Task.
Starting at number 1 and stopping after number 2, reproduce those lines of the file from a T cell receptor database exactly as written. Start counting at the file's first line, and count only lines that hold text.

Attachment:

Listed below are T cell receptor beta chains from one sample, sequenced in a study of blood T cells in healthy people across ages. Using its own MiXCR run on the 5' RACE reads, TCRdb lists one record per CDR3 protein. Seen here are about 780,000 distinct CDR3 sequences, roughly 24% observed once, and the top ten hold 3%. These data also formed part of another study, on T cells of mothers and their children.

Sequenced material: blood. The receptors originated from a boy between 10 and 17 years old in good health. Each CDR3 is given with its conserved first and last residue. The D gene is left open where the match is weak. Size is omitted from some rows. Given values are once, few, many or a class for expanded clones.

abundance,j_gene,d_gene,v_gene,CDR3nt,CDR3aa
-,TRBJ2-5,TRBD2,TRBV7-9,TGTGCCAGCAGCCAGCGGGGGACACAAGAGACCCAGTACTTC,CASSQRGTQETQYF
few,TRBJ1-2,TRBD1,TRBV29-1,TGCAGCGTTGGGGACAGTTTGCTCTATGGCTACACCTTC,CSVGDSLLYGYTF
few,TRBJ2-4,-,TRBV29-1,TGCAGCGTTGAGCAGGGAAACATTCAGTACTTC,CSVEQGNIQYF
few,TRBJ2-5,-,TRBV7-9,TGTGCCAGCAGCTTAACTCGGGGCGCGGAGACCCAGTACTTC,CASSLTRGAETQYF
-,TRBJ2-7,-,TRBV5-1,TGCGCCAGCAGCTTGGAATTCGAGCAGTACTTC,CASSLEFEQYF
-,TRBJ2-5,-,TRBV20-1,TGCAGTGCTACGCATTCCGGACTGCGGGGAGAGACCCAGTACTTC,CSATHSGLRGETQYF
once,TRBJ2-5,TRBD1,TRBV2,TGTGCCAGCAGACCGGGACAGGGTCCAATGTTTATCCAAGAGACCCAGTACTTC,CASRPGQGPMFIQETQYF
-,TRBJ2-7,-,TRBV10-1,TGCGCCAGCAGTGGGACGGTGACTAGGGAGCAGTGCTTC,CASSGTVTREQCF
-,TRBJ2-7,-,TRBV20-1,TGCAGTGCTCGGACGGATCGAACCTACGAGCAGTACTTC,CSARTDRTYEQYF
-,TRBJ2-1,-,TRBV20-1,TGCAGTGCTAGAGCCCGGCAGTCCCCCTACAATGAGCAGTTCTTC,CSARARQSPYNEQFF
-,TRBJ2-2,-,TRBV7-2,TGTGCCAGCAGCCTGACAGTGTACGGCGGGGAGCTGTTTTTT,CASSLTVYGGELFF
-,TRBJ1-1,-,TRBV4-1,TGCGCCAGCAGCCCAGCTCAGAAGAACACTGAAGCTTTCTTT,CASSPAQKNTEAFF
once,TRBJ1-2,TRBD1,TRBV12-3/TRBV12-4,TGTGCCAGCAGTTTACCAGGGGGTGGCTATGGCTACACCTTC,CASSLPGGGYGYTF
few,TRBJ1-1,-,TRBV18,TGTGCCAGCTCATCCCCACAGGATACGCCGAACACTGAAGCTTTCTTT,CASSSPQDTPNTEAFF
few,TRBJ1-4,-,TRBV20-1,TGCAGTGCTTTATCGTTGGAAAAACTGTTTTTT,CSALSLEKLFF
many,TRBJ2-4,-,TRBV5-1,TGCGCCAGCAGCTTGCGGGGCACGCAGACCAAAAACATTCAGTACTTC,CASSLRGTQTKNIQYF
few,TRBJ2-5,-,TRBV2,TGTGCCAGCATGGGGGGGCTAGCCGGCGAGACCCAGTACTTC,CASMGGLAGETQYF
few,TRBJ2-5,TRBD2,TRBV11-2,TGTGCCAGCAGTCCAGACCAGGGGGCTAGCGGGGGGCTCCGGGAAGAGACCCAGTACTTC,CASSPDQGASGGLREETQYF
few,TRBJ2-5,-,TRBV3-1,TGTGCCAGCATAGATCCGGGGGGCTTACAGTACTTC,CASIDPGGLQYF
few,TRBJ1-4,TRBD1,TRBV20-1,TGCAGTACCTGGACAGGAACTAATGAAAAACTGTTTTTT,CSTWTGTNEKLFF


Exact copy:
Listed below are T cell receptor beta chains from one sample, sequenced in a study of blood T cells in healthy people across ages. Using its own MiXCR run on the 5' RACE reads, TCRdb lists one record per CDR3 protein. Seen here are about 780,000 distinct CDR3 sequences, roughly 24% observed once, and the top ten hold 3%. These data also formed part of another study, on T cells of mothers and their children.

Sequenced material: blood. The receptors originated from a boy between 10 and 17 years old in good health. Each CDR3 is given with its conserved first and last residue. The D gene is left open where the match is weak. Size is omitted from some rows. Given values are once, few, many or a class for expanded clones.